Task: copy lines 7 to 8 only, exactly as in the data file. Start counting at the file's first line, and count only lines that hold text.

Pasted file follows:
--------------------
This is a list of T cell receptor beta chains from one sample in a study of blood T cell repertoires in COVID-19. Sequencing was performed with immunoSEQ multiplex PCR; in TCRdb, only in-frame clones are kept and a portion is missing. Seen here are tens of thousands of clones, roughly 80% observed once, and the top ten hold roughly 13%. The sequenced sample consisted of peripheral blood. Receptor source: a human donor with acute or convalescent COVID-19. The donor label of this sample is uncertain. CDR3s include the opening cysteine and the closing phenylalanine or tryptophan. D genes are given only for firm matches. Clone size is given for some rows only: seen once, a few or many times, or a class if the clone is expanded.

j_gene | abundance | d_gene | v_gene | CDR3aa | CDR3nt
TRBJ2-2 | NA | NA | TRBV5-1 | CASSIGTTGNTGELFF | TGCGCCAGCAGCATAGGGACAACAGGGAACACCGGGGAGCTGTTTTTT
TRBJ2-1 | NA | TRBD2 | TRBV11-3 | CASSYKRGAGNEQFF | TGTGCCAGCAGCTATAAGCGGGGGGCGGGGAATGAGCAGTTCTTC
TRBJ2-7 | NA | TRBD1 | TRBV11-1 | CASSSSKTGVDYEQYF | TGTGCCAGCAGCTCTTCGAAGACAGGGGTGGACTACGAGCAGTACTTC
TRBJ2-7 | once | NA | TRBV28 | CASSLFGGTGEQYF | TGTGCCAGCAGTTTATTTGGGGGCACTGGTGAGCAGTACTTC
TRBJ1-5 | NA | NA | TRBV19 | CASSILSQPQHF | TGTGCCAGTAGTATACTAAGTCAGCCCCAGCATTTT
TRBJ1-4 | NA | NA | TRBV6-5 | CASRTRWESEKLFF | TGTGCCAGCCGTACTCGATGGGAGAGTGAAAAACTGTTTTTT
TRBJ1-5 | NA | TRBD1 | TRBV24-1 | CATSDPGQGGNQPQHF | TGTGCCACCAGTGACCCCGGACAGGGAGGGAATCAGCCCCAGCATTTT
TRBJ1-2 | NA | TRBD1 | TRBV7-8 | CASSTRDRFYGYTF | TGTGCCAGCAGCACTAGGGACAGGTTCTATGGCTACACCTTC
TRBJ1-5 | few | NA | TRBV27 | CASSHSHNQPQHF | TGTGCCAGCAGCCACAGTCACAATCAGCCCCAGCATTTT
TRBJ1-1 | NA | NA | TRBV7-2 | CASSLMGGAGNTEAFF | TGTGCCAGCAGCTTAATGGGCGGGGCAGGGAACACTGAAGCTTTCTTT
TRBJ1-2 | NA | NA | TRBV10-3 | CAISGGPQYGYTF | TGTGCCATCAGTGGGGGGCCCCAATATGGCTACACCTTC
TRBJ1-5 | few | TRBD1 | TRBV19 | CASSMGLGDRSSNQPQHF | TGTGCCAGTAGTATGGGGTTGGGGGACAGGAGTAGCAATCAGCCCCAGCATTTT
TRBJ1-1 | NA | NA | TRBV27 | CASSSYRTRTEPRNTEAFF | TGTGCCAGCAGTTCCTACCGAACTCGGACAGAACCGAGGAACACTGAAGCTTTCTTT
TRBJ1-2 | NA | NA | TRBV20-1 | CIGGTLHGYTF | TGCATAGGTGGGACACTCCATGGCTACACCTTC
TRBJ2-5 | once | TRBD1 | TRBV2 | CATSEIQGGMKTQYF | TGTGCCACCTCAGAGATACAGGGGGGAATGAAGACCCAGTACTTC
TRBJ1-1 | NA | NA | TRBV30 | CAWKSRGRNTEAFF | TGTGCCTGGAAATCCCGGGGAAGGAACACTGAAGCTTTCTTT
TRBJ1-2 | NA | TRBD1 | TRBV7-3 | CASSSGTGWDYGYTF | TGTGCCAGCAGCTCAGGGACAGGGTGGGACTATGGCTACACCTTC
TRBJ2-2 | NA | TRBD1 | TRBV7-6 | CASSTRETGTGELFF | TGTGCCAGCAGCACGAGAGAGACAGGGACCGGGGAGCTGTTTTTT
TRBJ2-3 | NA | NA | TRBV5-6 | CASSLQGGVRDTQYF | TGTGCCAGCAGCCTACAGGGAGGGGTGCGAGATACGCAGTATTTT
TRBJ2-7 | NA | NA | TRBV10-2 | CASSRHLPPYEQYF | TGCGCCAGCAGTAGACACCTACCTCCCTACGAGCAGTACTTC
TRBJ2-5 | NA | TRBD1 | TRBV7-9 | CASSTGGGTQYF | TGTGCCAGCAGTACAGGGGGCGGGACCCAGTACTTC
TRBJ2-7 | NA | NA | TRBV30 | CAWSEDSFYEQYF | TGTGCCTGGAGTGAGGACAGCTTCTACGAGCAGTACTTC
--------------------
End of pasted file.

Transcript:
TRBJ1-5 | NA | NA | TRBV19 | CASSILSQPQHF | TGTGCCAGTAGTATACTAAGTCAGCCCCAGCATTTT
TRBJ1-4 | NA | NA | TRBV6-5 | CASRTRWESEKLFF | TGTGCCAGCCGTACTCGATGGGAGAGTGAAAAACTGTTTTTT